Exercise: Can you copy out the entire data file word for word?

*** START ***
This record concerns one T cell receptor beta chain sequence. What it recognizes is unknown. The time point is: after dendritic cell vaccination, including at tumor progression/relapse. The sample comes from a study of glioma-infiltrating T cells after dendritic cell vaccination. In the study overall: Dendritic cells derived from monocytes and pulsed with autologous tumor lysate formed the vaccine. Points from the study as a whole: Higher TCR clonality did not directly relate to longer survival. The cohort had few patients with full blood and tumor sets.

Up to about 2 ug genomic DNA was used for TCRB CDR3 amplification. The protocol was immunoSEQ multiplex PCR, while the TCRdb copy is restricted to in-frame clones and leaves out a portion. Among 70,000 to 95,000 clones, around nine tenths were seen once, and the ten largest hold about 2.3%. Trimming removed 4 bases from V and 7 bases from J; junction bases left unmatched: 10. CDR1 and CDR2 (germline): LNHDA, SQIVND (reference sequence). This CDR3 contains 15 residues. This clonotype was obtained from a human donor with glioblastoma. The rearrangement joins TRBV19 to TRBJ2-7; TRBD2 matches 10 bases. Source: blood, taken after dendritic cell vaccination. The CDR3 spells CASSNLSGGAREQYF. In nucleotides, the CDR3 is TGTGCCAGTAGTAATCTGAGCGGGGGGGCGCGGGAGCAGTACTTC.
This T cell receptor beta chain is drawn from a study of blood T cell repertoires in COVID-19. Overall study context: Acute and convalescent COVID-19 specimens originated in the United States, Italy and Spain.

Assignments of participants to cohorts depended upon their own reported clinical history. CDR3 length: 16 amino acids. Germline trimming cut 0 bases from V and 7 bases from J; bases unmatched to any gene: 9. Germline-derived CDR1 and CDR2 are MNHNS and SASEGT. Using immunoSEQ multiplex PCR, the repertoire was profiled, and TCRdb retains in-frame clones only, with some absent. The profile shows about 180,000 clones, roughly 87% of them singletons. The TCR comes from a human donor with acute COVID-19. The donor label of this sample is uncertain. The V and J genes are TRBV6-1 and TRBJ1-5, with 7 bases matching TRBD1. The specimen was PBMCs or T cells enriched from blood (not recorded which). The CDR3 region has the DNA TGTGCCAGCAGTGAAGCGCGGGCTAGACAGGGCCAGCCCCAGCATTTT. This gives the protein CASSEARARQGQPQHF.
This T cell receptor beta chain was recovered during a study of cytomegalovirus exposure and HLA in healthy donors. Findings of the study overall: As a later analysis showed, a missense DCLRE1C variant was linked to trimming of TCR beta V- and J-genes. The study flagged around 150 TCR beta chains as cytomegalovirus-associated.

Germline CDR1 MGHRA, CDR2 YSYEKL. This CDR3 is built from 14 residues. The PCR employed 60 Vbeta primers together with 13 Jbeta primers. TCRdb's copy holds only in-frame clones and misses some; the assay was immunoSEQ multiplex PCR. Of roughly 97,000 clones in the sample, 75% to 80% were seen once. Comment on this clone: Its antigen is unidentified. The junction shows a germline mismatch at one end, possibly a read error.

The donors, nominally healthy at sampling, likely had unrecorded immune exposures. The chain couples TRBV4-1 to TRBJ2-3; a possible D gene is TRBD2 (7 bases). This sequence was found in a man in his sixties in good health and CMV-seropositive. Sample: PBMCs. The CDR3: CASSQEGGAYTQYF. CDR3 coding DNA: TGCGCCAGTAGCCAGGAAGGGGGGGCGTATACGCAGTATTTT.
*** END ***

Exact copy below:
This record concerns one T cell receptor beta chain sequence. What it recognizes is unknown. The time point is: after dendritic cell vaccination, including at tumor progression/relapse. The sample comes from a study of glioma-infiltrating T cells after dendritic cell vaccination. In the study overall: Dendritic cells derived from monocytes and pulsed with autologous tumor lysate formed the vaccine. Points from the study as a whole: Higher TCR clonality did not directly relate to longer survival. The cohort had few patients with full blood and tumor sets.

Up to about 2 ug genomic DNA was used for TCRB CDR3 amplification. The protocol was immunoSEQ multiplex PCR, while the TCRdb copy is restricted to in-frame clones and leaves out a portion. Among 70,000 to 95,000 clones, around nine tenths were seen once, and the ten largest hold about 2.3%. Trimming removed 4 bases from V and 7 bases from J; junction bases left unmatched: 10. CDR1 and CDR2 (germline): LNHDA, SQIVND (reference sequence). This CDR3 contains 15 residues. This clonotype was obtained from a human donor with glioblastoma. The rearrangement joins TRBV19 to TRBJ2-7; TRBD2 matches 10 bases. Source: blood, taken after dendritic cell vaccination. The CDR3 spells CASSNLSGGAREQYF. In nucleotides, the CDR3 is TGTGCCAGTAGTAATCTGAGCGGGGGGGCGCGGGAGCAGTACTTC.
This T cell receptor beta chain is drawn from a study of blood T cell repertoires in COVID-19. Overall study context: Acute and convalescent COVID-19 specimens originated in the United States, Italy and Spain.

Assignments of participants to cohorts depended upon their own reported clinical history. CDR3 length: 16 amino acids. Germline trimming cut 0 bases from V and 7 bases from J; bases unmatched to any gene: 9. Germline-derived CDR1 and CDR2 are MNHNS and SASEGT. Using immunoSEQ multiplex PCR, the repertoire was profiled, and TCRdb retains in-frame clones only, with some absent. The profile shows about 180,000 clones, roughly 87% of them singletons. The TCR comes from a human donor with acute COVID-19. The donor label of this sample is uncertain. The V and J genes are TRBV6-1 and TRBJ1-5, with 7 bases matching TRBD1. The specimen was PBMCs or T cells enriched from blood (not recorded which). The CDR3 region has the DNA TGTGCCAGCAGTGAAGCGCGGGCTAGACAGGGCCAGCCCCAGCATTTT. This gives the protein CASSEARARQGQPQHF.
This T cell receptor beta chain was recovered during a study of cytomegalovirus exposure and HLA in healthy donors. Findings of the study overall: As a later analysis showed, a missense DCLRE1C variant was linked to trimming of TCR beta V- and J-genes. The study flagged around 150 TCR beta chains as cytomegalovirus-associated.

Germline CDR1 MGHRA, CDR2 YSYEKL. This CDR3 is built from 14 residues. The PCR employed 60 Vbeta primers together with 13 Jbeta primers. TCRdb's copy holds only in-frame clones and misses some; the assay was immunoSEQ multiplex PCR. Of roughly 97,000 clones in the sample, 75% to 80% were seen once. Comment on this clone: Its antigen is unidentified. The junction shows a germline mismatch at one end, possibly a read error.

The donors, nominally healthy at sampling, likely had unrecorded immune exposures. The chain couples TRBV4-1 to TRBJ2-3; a possible D gene is TRBD2 (7 bases). This sequence was found in a man in his sixties in good health and CMV-seropositive. Sample: PBMCs. The CDR3: CASSQEGGAYTQYF. CDR3 coding DNA: TGCGCCAGTAGCCAGGAAGGGGGGGCGTATACGCAGTATTTT.